• Businesses that do not have accessible websites can be liable for legal action according to the user’s 14th Amendment rights. 

This allowed Mr. Robles to sue, and he won the case. Now, Dominoes is seen as an enterprise company that fought a human rights issue and lost–an extremely bad look for brand perception. All while simple solutions like image alt text could have saved the company the cost and the hit to their brand. 

Inclusivity and User Experience

Accessibility isn’t just about your customers. It goes beyond the simple idea of lead generation or higher engagement rates. Accessibility is aligned with a person’s values, and these values may lead them to refuse employment with a company or lead them to choose competitors that have established an accessible site.  

Diversity, equity, and inclusion are about widening access for everyone, and when applied to the web, it promotes your clients’ brand as inclusive and thoughtful while providing a better user experience globally. 

Your Client’s Website Accessibility Checklist 

Want to make sure your website meets the accessibility sniff test? We asked Colin Smith, Web Developer at AgencyAnalytics, to provide a detailed checklist of what to look for. “Since every website is different, a unique plan needs to be made per site and based on your client’s budget. Most of the time, prioritizing A-level accessibility issues first will help resolve the biggest accessibility issues” says Colin.

WCAG or the Web Content Accessibility Guidelines splits accessibility compliance into three tiers, A, AA, and AAA. Level A compliance is seen in simple things like “press the green button to continue,” this is obviously exclusionary and would fail to meet A-compliance. 

Level AA is compliance that more web developers are aiming to meet, with very few being AAA-compliant. To gain AA-compliance, try these steps: 

  1. Audit your client’s website for level A or level AA accessibility issues and let them know. 

  2. Plan to solve some immediate level A issues, and work with your client to plan a budget around level AA issues. 

  3. Once the updates have been made, you can pivot the focus to update content creators and editors to maintain this level of accessibility compliance. Include it in your brand standards and style guides. 

Q. How do you know if your client’s website is accessible?

“Often, you can tell just from looking at it. Things like poor contrast between background colors and text, moving elements, buttons too small to click, and text that is too small to read are all dead giveaways that other demons lurk beneath," says Colin.

1. Get a baseline with an automated tool: 

The first step would be using an online validation tool (like WAVE) to get a baseline of where the biggest problems are. Accessibility issues usually stem from design issues that make it difficult for visually impaired users to access the content, structural issues that make the website difficult to navigate by keyboard or voice, or semantics issues making elements on the screen vague or impossible to navigate with a screen reader. If at this point you see few or no errors flagged by the tool, congratulations! If not, read on…

2. Perform a heuristic evaluation 

Heuristics are just checklists of common things that are ignored when building and structuring a website. One of the industry leaders in this space is the a11y Project. By going through your website with this checklist, you can create a punch list of items that need to be addressed. These changes can span from more technical items of how your website outputs its content to more language-focused changes like adjusting the tone of the website copy and making link text more contextual.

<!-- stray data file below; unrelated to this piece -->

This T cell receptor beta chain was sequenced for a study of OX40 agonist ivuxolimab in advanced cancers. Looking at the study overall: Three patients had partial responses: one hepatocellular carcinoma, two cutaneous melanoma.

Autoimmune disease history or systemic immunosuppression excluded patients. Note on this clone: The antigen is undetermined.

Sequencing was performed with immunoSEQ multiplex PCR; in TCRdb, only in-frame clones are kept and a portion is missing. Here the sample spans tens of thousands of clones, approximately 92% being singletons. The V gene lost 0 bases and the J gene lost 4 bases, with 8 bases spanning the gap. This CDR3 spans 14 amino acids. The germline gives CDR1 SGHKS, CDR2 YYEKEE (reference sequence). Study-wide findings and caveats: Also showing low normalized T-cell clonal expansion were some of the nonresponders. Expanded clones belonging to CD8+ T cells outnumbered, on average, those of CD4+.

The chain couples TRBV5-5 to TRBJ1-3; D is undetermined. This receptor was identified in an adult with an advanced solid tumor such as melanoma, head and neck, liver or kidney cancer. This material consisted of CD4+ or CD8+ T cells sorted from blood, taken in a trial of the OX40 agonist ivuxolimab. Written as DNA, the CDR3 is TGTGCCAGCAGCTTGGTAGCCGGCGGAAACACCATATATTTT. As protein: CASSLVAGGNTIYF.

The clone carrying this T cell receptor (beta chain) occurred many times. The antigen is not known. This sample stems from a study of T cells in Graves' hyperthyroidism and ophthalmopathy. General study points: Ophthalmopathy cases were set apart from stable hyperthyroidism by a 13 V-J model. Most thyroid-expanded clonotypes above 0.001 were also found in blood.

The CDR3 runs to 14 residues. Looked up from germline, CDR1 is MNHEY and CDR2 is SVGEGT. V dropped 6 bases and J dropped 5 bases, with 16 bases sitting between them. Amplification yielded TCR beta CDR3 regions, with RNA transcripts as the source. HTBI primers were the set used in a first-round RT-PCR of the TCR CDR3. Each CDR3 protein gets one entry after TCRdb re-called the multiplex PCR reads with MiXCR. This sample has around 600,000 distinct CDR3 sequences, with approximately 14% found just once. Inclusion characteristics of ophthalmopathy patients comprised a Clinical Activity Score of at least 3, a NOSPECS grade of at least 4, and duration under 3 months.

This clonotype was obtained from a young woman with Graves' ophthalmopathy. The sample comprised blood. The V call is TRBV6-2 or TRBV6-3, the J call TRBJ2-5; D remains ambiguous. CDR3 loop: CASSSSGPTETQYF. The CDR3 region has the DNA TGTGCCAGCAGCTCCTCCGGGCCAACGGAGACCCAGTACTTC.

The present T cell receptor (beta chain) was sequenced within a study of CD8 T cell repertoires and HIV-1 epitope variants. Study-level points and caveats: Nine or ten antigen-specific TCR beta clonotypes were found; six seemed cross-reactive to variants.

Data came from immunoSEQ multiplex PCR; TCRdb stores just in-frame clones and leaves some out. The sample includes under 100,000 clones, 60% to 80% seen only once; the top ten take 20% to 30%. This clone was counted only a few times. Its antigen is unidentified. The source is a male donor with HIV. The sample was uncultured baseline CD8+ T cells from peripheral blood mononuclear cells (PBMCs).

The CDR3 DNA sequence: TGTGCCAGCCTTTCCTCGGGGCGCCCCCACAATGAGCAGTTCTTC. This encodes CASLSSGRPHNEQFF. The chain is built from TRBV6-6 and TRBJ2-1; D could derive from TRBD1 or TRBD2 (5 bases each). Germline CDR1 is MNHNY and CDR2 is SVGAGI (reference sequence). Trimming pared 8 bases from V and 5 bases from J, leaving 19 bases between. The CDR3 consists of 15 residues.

3. Get help from a professional accessibility consultant

If everything at this point seems daunting, seeking the help of a professional is the next logical step. A professional can not only quickly identify common usability issues at a quick glance, but they can also efficiently perform deep-level heuristic evaluations and provide recommendations and improvement plans to help meet minimum standards. It’s important to remember that, depending on where you live and where your business is located, reaching (or better yet, exceeding) minimum accessibility standards can help you avoid massive fines. 

 

Q. What are the steps to prepare for website accessibility updates?

Most websites run some sort of Content Management System (CMS) which lets you tackle content issues independently of technical/structural issues. Accessibility standards usually consist of three levels of compliance ranging from A, AA, and AAA (in order of strictness).

Step 1: Figure out the legal, technical, and content changes needed.

AA issues are often more complicated and costly to resolve; depending on how severe the accessibility issues are, it may require rebuilding entire areas of a website or navigation structure. "Very rarely do most modern websites actually meet full AAA level accessibility, and in most regions, there is no legal requirement to do so. Many companies stop here," adds Colin.

The first step is to let a client know that there are issues (and there may be consequences depending on where they live). Since every website is different, a unique plan needs to be made per site based on what the client can afford. Most of the time, prioritizing A-level accessibility issues first will help resolve the biggest accessibility issues.

Step 2: Come up with a maintenance plan.

"Maintaining an accessible website, selecting future accessible platforms and tools, and planning new features in the future require everyone to understand and apply accessibility principles in their daily duties," says Colin.

Once the site is re-validated, the focus should shift towards training content editors to understand their role in maintaining these changes. It’s a common misconception that accessibility changes are purely technical solutions that an IT department or contractor resolves.

Whether you’ve been hired to create an SEO report for clients or want to improve your SEO rankings, adding accessibility auditing and updates to your strategy will support your clients’ compliance, build their brand perception, and help them rank higher in search engines. 

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Mindy Morgan Avitia
Mindy Morgan Avitia
Written by
Mindy Morgan Avitia

Mindy is a writer and content marketer specializing in complex, social impact B2B companies. She works with people and their brands to develop content strategies that drive revenue, strengthen brand positioning, and build lasting relationships. When not writing she's usually playing with her toddler or drinking iced coffee—or both.